- Sleep quality is more important for the quality of life than sleep duration or “social jetlag”, a new Czech study suggests.
- To date, little research has explored the long-term effects of changes in sleep length or sleep quality on quality of life.
- Researchers at the Department of Sociology, Faculty of Social Sciences at Charles University in Prague, Czechia examined thousands of individual and household data to find a correlation.
- They found that “individuals who experience higher quality sleep also have greater satisfaction with life, more well-being, feel healthier, perceive less work stress and are happier.”
Czechian scientists say that sleep quality plays a greater role in influencing the quality of life (QoL) than sleep duration or timing.
Their study, published in the open-access journal PLOS ONE, is among the first to observe the impact of changes in sleep quality over the long term.
It is also the first study to test how social jetlag, a mismatch of internal sleep rhythms and environmental demands, may affect QoL.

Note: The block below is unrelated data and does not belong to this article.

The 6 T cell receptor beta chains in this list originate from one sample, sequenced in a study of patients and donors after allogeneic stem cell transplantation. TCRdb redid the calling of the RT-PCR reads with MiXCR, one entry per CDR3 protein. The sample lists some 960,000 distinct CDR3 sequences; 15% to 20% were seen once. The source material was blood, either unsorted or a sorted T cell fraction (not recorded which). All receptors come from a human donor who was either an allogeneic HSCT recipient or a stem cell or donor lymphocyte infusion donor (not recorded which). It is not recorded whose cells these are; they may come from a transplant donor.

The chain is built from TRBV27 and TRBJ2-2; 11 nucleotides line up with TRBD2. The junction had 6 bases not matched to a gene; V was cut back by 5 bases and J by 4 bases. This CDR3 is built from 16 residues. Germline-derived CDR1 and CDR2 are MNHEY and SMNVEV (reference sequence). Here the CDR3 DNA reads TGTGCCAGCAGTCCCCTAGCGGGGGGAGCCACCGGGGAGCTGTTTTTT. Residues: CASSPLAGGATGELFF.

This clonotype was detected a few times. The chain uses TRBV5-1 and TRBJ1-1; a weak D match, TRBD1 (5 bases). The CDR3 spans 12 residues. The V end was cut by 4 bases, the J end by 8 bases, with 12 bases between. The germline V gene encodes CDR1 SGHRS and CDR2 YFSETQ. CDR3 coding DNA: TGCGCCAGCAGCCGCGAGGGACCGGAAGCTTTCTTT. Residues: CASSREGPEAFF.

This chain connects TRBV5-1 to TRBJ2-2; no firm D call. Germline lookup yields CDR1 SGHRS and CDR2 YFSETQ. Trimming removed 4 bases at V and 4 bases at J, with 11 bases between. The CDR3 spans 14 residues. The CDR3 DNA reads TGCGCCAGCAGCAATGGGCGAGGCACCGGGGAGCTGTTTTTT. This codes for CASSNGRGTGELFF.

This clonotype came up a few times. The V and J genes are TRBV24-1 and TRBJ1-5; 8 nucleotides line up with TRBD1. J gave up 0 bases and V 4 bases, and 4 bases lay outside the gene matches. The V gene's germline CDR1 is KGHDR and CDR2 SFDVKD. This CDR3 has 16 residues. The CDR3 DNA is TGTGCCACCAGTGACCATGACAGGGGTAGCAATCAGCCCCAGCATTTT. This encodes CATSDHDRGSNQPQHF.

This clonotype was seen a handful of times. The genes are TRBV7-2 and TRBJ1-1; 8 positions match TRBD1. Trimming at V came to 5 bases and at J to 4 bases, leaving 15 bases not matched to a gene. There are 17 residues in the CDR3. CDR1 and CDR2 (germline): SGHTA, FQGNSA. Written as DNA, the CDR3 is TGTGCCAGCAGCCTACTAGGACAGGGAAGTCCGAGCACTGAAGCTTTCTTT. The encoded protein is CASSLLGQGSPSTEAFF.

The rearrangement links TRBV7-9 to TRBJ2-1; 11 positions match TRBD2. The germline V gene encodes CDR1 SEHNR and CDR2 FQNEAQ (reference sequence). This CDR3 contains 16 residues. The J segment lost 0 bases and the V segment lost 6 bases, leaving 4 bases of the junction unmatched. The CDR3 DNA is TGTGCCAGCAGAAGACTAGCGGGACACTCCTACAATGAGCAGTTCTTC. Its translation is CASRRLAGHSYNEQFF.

“While when we sleep and how long we sleep is important, individuals who have better quality sleep also have a better quality of life, regardless of the time and length of sleep. In addition, by following [4,523] people for three years, we found that those whose sleep improved also had an improved quality of life.”
Previous studies have shown that sleep disruptions and low quality sleep may decrease the quality of life.
The Charles University researchers define the quality of life (QoL) as “an interplay between the perception of an internal state, such as the experience of happiness or feeling of good heath or satisfaction, and external events in the surrounding environment, which may include family and career.”
They based their analysis on the parameters of well-being, satisfaction with life, happiness, and meaning in life.
What is social jetlag?